Ads for paper dresses of the 1960s commonly boasted that they could be worn “as many as six times,” and were sold from between $US1 ($1) and $US20 ($28) depending on the fibre, or roughly $US8 ($11) to as much as $US170 ($241) adjusted for inflation.
As Virginia Knight explains in here 2014 paper, “The Answer to Laundry in Outer Space: The Rise and Fall of the Paper Dress in 1960s American Fashion,” the Scott Paper Company, more famous for its toilet paper and tissues, started a promotion in 1966 to get in on the disposable clothes fad. Scott’s dresses were made using something called “Dura-Weave,” which was marketed as better than simple paper because it was fire-proof.
According to Knight, their paper dress campaign was little more than an advertising gimmick, but it struck a real chord in the country and some business executives were convinced that it really was the wave of the future.
“Five years from now 75% of the nation will be wearing disposable clothing,” Ronald Bard, VP of Mars Manufacturing Company, said in 1966 according to Knight’s research. Why was he so confident? His company had sold over 300,000 pieces of paper clothing in the second half of 1966 alone.
And the fad was international. A syndicated column in the May 26, 1966 edition of the New York Daily News included word from Paris that disposable clothes were the hottest thing around.
What is the fabric of the future? “Paper” is the answer of dynamic young Paris read-to-wear designer Daniel Hechter. Everyone thought he was joking until his first cellophone-paper wardrobe appeared last week. With it Pasisiennes are jostling to buy these transparent mini-skirted shifts in 10 crystal-clear colours, ranging from amber to hot pink, and from silver to peat grey. All of them swing on shoulder straps or halter neckbands edged in bright shiny colours by day, or piped in silver or gold by night.
Based on my own search of newspaper articles, the “disposable dress” peaked sometime in 1967 or 1968, but the idea of disposable clothes didn’t die in the 1960s. People of the 1970s still entertained the idea, even if they had no experience with actually trying out the concept.
A British clothing industry report from 1970 about the future explained that while people seemed to be curious about the subject, there were plenty of reservations:
Disposable clothes are seen by consumers as a completely different concept from normal clothing. All of those interviewed appeared aware of the development of disposable cloths. None had any first hand experience of wearing them.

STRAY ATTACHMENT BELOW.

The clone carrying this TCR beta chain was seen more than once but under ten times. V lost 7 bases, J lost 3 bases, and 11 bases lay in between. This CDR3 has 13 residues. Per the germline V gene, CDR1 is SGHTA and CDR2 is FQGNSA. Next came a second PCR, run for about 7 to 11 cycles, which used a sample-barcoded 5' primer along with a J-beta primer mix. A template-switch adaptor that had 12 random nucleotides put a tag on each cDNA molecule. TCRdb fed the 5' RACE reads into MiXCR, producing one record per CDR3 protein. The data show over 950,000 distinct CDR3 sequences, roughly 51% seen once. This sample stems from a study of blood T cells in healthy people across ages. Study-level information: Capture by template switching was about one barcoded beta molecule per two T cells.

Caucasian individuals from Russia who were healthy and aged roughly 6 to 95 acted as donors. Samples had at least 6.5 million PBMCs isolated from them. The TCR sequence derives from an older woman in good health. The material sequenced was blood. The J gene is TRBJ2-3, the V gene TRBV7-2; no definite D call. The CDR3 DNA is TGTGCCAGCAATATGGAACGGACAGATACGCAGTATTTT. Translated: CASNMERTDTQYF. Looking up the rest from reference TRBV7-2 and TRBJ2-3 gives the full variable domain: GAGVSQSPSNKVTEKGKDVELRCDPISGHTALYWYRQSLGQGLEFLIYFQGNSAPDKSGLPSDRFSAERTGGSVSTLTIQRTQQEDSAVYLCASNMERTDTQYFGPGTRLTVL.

They were invariably associated with paper, and this raised strong anxieties about tearing and about what happened if they got wet.
And there was even a conference held in England in 1970 called the Dispo ‘70. That’s right, the Dispo(sable) clothes conference.
Yes, disposable clothes were impractical for a number of reasons including their inability to stand up in tough weather and even their lack of durability through normal wear. And all of that is to say nothing of the sheer wastefulness of the entire idea, something that futurists of the 1960s saw as impractical, but would become much more top of mind for Americans of the 1970s who were living through an energy crisis and the collapse of the environment through industrial pollution.
The idea of disposable clothes see a mild resurgence every once in a while, but the people of the 21st century already live in a world of disposable clothes without that being the explicit promise of what they’re buying. Americans have grown used to buying cheap clothes thanks to the overseas labour of exploited textile workers. And it’s easy to forget about the human cost of that $US5 ($7) t-shirt from Target or H&M. As recently as 2013, a 9-story building collapsed in Bangladesh killing over 500 workers who were creating clothes for the West.
Disposable clothes, even if we don’t call it that, have a very real human cost. Unfortunately, we have to choose between cheap clothes and human lives. And in an environment where our politicians won’t stand up for human rights around the globe, that pressure falls squarely on us as consumers.